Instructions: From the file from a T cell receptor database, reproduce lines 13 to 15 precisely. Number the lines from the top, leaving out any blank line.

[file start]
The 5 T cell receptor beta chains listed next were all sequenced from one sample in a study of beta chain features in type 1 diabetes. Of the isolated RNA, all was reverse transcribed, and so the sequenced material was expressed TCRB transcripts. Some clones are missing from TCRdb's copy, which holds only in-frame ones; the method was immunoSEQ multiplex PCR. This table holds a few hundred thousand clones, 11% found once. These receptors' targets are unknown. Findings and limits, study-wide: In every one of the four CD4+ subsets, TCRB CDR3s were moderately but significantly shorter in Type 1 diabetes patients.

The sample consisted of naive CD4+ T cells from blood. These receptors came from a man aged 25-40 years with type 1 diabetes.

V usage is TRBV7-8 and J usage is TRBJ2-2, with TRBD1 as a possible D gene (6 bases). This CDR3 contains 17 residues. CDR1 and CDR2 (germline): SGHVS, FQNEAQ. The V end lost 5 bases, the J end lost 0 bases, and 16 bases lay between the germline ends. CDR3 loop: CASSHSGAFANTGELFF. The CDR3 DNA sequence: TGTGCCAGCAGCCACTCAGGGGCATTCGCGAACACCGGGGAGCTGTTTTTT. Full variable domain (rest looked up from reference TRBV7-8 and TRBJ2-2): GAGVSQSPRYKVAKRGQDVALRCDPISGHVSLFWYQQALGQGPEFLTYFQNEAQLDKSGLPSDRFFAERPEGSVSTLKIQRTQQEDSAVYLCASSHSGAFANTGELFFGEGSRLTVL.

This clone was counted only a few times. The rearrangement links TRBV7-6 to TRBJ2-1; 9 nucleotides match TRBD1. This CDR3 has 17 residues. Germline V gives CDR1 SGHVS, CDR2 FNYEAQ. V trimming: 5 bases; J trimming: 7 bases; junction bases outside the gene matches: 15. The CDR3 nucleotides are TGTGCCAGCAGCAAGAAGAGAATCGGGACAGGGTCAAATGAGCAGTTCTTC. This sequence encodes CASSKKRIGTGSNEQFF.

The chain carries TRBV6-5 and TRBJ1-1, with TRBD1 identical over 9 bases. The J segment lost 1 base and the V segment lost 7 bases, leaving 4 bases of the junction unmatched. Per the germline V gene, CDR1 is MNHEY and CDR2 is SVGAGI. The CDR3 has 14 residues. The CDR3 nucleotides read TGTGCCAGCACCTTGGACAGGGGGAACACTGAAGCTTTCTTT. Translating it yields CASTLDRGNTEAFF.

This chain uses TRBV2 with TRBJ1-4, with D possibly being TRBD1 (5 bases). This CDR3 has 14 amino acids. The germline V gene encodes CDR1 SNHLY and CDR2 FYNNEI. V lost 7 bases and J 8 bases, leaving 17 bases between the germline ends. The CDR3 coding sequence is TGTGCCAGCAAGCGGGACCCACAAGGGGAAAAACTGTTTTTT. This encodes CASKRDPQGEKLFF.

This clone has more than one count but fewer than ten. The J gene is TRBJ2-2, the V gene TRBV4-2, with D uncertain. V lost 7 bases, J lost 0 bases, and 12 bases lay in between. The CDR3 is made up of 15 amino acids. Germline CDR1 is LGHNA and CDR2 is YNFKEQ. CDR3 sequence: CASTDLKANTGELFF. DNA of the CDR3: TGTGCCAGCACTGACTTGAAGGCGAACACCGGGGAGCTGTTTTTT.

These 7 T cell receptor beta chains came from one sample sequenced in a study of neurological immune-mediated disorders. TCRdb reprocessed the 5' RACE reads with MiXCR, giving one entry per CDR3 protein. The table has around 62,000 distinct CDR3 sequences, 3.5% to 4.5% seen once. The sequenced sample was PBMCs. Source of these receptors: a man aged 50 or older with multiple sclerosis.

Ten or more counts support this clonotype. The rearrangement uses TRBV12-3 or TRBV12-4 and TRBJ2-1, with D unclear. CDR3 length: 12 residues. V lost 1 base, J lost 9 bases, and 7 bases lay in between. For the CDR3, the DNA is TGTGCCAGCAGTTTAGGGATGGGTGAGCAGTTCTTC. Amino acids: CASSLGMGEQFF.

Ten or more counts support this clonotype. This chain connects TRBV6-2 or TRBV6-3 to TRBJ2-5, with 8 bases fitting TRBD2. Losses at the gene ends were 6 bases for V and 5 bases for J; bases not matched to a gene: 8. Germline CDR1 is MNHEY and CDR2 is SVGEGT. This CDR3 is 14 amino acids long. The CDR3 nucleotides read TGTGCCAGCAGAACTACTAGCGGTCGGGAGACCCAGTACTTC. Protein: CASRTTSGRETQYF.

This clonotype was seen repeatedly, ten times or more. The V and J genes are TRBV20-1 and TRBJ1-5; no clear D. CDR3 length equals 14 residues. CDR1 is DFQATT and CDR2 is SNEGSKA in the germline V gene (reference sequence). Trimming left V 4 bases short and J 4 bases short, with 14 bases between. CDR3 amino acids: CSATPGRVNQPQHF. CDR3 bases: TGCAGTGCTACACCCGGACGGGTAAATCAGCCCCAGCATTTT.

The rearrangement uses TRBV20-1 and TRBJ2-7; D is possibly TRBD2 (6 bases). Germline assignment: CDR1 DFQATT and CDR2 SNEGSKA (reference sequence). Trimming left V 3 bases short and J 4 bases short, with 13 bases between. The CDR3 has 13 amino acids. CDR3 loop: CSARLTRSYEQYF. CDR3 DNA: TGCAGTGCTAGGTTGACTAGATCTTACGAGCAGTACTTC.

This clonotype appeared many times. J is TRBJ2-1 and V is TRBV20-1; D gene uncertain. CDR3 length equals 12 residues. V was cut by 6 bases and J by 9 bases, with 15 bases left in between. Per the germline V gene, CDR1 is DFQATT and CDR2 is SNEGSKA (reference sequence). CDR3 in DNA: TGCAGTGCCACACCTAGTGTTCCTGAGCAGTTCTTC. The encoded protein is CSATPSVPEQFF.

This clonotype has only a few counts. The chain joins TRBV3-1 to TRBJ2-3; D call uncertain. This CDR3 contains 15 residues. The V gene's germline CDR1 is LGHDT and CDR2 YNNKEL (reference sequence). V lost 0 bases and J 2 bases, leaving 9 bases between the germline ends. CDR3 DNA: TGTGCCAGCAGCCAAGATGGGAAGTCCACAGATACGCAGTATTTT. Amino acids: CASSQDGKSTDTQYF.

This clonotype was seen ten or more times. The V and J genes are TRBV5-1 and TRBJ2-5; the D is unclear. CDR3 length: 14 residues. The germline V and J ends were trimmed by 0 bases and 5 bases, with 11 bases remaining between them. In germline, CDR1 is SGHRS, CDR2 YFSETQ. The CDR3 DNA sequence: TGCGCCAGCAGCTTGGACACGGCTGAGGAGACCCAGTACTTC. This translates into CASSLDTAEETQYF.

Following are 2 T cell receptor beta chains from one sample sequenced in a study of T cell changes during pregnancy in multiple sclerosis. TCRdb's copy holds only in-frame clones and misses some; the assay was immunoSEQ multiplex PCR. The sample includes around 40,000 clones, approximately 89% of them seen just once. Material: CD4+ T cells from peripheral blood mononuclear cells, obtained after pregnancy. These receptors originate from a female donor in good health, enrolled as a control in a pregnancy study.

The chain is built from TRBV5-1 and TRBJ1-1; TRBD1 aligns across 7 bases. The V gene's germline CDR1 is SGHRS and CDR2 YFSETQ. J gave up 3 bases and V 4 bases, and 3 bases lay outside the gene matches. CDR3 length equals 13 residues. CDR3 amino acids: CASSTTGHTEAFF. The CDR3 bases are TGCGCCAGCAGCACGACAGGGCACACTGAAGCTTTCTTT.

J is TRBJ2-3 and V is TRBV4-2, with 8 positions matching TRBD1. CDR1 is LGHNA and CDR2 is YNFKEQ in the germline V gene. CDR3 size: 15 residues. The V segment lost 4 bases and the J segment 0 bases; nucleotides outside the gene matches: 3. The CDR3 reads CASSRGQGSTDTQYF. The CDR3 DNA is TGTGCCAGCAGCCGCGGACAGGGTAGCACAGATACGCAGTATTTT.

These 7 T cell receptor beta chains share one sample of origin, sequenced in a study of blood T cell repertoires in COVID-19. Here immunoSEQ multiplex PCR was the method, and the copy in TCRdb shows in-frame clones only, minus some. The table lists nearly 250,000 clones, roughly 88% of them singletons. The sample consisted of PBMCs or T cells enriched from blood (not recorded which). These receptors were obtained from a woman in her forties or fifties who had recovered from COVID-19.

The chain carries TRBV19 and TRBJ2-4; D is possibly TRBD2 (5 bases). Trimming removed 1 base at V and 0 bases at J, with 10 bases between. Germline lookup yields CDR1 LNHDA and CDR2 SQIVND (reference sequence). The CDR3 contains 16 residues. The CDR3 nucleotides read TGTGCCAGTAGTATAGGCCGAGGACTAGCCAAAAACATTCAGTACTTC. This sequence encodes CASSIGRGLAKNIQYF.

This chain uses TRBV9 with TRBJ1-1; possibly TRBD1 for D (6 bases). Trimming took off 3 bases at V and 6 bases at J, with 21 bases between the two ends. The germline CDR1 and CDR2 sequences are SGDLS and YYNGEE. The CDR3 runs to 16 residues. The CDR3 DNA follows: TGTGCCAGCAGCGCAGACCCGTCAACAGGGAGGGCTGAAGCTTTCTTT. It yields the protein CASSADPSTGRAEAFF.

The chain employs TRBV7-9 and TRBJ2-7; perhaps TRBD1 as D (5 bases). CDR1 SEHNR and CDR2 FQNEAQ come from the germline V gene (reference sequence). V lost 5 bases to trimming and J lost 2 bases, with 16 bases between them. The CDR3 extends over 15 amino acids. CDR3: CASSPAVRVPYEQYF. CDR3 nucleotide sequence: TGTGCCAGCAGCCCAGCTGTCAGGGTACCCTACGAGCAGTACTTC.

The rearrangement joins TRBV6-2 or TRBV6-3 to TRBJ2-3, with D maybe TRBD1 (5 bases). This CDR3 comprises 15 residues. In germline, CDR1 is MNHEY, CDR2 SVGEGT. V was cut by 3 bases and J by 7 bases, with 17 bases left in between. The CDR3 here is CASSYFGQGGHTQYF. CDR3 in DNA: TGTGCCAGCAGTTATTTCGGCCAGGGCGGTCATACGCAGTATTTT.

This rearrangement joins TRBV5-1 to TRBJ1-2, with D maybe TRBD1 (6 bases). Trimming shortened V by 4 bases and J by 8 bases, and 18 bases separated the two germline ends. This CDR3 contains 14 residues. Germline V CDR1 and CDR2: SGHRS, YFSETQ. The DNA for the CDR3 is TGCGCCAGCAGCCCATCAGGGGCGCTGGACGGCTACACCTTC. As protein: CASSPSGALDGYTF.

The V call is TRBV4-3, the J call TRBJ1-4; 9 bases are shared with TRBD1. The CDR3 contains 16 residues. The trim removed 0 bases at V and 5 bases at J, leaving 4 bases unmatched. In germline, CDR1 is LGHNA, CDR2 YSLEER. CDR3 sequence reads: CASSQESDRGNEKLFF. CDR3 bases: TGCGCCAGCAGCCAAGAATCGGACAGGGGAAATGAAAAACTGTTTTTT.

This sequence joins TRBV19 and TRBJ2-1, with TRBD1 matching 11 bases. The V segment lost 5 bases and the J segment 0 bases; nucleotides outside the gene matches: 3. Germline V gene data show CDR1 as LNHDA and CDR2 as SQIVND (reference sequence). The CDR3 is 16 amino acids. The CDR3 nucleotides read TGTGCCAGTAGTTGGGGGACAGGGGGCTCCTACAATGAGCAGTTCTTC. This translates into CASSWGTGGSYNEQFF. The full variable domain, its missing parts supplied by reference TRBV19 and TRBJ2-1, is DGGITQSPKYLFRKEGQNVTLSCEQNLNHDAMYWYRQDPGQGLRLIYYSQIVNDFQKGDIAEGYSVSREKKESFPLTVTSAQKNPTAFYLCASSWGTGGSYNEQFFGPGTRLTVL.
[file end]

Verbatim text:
This clonotype appeared many times. J is TRBJ2-1 and V is TRBV20-1; D gene uncertain. CDR3 length equals 12 residues. V was cut by 6 bases and J by 9 bases, with 15 bases left in between. Per the germline V gene, CDR1 is DFQATT and CDR2 is SNEGSKA (reference sequence). CDR3 in DNA: TGCAGTGCCACACCTAGTGTTCCTGAGCAGTTCTTC. The encoded protein is CSATPSVPEQFF.

This clonotype has only a few counts. The chain joins TRBV3-1 to TRBJ2-3; D call uncertain. This CDR3 contains 15 residues. The V gene's germline CDR1 is LGHDT and CDR2 YNNKEL (reference sequence). V lost 0 bases and J 2 bases, leaving 9 bases between the germline ends. CDR3 DNA: TGTGCCAGCAGCCAAGATGGGAAGTCCACAGATACGCAGTATTTT. Amino acids: CASSQDGKSTDTQYF.

This clonotype was seen ten or more times. The V and J genes are TRBV5-1 and TRBJ2-5; the D is unclear. CDR3 length: 14 residues. The germline V and J ends were trimmed by 0 bases and 5 bases, with 11 bases remaining between them. In germline, CDR1 is SGHRS, CDR2 YFSETQ. The CDR3 DNA sequence: TGCGCCAGCAGCTTGGACACGGCTGAGGAGACCCAGTACTTC. This translates into CASSLDTAEETQYF.